Porter County Commissioner Nancy Adams has suggested giving laptop computers to each of the county's high school seniors. That part of her idea holds promise.
There are 10,000 high school students in Porter County, so issuing the computers and, where necessary, providing low-cost Internet access could cost $5 million.
This wouldn't be a one-time commitment, though; the promise would need to be kept for each incoming class of freshmen.
Adams said she has talked about this idea with local educators, local college and universities, and Indiana Superintendent of Public Instruction Tony Bennett.
"We educators see that as a wonderful opportunity to finance advancement in education," Valparaiso Community Schools Superintendent Michael Berta said.
Some school districts already issue laptops to high school students, and there is talk of issuing them to even younger students.
Computers are now part of everyday life in the workplace, and computer skills are essential in modern society. Computers facilitate learning, too, helping students do research online and prepare reports that can be emailed to the teacher — developing writing, word processing and other computer literacy skills at the same time. Computers also allow students to put together multimedia presentations.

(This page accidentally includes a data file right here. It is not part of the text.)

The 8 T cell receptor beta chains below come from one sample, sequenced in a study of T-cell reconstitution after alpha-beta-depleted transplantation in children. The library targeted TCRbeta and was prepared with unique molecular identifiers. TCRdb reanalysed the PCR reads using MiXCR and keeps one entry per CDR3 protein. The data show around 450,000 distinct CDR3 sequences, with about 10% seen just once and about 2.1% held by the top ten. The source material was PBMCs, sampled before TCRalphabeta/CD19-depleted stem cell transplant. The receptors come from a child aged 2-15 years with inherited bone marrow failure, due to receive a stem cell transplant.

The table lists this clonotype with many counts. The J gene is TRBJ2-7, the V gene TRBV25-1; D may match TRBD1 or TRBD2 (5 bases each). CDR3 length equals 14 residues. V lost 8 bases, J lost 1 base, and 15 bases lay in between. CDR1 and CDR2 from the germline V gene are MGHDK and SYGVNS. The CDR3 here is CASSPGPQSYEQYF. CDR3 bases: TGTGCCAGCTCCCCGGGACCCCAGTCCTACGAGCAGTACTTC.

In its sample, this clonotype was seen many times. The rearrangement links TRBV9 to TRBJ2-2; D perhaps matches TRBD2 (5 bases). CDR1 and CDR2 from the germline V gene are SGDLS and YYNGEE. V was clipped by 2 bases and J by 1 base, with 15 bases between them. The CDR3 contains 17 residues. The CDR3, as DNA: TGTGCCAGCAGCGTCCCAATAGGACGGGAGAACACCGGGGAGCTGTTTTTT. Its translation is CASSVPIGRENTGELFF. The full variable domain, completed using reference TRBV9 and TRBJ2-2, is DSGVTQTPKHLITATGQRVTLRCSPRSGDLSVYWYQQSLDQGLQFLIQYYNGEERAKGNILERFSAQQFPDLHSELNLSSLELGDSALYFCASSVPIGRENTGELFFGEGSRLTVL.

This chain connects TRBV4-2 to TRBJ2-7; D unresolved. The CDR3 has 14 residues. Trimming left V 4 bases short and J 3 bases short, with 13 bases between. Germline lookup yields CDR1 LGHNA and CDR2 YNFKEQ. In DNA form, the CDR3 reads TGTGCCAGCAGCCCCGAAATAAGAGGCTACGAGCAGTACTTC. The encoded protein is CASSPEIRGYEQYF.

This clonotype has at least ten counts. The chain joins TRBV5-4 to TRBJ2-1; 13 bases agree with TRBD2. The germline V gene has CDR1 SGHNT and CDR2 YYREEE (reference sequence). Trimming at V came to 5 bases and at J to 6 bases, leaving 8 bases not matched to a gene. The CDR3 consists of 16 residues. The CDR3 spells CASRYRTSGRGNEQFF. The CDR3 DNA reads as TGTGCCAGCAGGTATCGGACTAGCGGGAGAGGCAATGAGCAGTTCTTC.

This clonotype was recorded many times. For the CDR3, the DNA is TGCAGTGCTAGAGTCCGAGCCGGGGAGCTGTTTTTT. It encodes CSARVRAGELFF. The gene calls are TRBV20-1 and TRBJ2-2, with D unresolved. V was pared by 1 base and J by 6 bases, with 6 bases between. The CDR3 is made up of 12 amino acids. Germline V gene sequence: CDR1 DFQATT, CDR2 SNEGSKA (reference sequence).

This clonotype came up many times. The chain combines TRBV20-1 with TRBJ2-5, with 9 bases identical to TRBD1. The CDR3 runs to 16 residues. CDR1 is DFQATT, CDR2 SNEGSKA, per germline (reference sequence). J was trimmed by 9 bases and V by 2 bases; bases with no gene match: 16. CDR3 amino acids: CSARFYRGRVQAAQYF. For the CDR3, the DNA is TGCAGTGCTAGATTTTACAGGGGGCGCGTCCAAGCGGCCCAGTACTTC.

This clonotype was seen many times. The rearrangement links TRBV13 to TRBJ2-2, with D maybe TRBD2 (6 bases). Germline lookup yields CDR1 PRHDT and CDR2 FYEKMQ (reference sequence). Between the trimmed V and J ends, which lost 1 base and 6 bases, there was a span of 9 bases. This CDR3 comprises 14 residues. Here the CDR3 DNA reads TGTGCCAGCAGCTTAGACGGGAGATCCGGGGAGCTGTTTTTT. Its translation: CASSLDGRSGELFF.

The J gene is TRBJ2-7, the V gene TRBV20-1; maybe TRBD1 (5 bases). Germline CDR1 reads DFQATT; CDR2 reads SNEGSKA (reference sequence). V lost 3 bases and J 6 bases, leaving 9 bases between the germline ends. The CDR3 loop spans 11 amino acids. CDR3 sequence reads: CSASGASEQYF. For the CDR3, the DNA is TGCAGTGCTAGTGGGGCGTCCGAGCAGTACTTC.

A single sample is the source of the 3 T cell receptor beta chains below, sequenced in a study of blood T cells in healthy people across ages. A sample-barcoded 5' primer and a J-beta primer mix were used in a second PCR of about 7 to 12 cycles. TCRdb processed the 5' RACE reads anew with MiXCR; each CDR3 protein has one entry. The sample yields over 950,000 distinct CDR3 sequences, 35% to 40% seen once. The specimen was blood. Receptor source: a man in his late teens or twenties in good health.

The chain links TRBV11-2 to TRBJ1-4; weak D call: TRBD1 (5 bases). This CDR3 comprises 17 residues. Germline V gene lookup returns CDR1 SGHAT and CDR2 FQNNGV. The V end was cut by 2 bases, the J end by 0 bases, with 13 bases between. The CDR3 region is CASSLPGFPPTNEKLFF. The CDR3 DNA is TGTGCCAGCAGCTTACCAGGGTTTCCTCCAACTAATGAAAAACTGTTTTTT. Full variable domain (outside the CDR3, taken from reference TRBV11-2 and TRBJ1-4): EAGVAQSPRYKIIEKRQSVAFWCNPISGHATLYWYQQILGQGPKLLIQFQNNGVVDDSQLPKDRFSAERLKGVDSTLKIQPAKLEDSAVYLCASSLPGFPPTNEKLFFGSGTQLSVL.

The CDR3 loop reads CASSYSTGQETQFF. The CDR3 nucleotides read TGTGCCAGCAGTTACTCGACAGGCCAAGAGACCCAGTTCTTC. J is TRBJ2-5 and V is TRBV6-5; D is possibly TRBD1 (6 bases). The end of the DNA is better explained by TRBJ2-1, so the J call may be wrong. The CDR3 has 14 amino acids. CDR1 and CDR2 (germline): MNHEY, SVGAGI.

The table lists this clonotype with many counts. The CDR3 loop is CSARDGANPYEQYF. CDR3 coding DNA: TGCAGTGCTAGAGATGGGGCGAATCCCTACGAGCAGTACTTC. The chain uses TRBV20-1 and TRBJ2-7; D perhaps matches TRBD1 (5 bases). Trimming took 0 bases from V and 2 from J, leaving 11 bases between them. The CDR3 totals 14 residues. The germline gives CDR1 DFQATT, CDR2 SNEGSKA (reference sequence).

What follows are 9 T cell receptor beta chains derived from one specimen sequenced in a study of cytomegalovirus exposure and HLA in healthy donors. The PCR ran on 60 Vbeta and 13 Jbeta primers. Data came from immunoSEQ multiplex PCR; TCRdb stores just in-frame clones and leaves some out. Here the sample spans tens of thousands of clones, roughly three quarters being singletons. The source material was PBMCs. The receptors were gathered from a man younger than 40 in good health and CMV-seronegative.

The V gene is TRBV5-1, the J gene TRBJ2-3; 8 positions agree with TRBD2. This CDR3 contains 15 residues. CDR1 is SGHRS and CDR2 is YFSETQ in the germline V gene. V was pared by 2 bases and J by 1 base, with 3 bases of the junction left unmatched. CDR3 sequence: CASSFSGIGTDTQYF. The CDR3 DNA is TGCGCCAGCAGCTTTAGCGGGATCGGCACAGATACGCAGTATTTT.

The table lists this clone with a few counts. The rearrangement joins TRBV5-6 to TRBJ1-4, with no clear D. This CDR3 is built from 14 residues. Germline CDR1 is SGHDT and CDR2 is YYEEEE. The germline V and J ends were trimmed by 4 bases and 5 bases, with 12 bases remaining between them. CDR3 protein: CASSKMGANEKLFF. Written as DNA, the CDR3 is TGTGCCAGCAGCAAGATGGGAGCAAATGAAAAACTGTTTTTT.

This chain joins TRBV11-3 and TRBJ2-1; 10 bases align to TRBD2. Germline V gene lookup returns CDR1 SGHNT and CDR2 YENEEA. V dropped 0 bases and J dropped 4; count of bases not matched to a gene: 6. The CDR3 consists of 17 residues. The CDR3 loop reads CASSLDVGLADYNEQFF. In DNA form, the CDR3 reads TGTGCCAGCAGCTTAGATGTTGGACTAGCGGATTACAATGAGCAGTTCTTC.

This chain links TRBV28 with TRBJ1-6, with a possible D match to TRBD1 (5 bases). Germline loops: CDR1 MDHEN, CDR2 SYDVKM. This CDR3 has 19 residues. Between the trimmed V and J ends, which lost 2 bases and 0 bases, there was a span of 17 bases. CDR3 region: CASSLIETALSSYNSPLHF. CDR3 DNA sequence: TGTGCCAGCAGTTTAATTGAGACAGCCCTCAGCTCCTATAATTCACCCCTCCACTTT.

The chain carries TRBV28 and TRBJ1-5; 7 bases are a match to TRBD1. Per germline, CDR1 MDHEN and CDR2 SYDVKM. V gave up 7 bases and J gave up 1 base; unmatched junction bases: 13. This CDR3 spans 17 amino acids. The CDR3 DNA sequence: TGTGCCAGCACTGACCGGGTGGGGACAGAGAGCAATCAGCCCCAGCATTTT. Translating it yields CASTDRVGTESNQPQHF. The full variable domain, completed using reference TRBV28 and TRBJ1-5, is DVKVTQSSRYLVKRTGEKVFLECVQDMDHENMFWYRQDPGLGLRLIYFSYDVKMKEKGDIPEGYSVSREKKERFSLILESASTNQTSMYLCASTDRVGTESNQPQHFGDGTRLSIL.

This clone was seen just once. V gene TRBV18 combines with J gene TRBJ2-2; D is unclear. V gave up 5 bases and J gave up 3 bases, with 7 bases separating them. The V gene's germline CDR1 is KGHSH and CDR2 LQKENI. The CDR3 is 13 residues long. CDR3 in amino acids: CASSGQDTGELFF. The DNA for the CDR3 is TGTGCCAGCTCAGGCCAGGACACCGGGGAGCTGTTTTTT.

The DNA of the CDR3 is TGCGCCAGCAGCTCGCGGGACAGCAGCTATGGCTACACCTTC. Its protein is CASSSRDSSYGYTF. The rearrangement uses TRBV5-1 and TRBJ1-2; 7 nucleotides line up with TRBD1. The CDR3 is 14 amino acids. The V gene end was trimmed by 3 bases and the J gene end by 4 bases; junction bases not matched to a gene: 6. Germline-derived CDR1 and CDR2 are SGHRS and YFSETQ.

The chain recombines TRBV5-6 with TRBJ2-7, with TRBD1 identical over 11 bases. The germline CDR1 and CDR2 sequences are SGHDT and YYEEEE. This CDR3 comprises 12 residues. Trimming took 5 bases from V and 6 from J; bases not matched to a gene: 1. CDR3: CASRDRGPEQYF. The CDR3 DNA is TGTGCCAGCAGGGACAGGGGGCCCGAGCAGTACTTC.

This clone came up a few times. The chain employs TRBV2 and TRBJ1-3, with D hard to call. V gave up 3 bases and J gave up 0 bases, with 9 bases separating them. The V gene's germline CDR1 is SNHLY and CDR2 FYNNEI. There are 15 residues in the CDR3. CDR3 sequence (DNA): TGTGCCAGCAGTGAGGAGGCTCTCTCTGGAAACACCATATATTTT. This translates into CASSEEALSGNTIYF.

This is the direction education is headed.
"I think it would be a wonderful thing if the county could come up with a computer for every high school student in the county," Portage Township Schools Superintendent E. Ric Frataccia said.
While that cause might be good, the funding source is an issue. Adams proposes using interest on the county's nest egg — the proceeds from the sale of Porter hospital — to pay for this.
In Indiana, there are many layers of government, each with its own responsibilities. Education is generally under the purview of school districts, not county government.
It's not as if Porter County has no other use for this money, either. There are public safety concerns, including staffing at the jail and the county's high substance abuse rates, along with drainage and infrastructure issues.
Issuing laptops to high school students is a good idea, but it should be up to the school systems to pay for this equipment. Education is not a function of county government.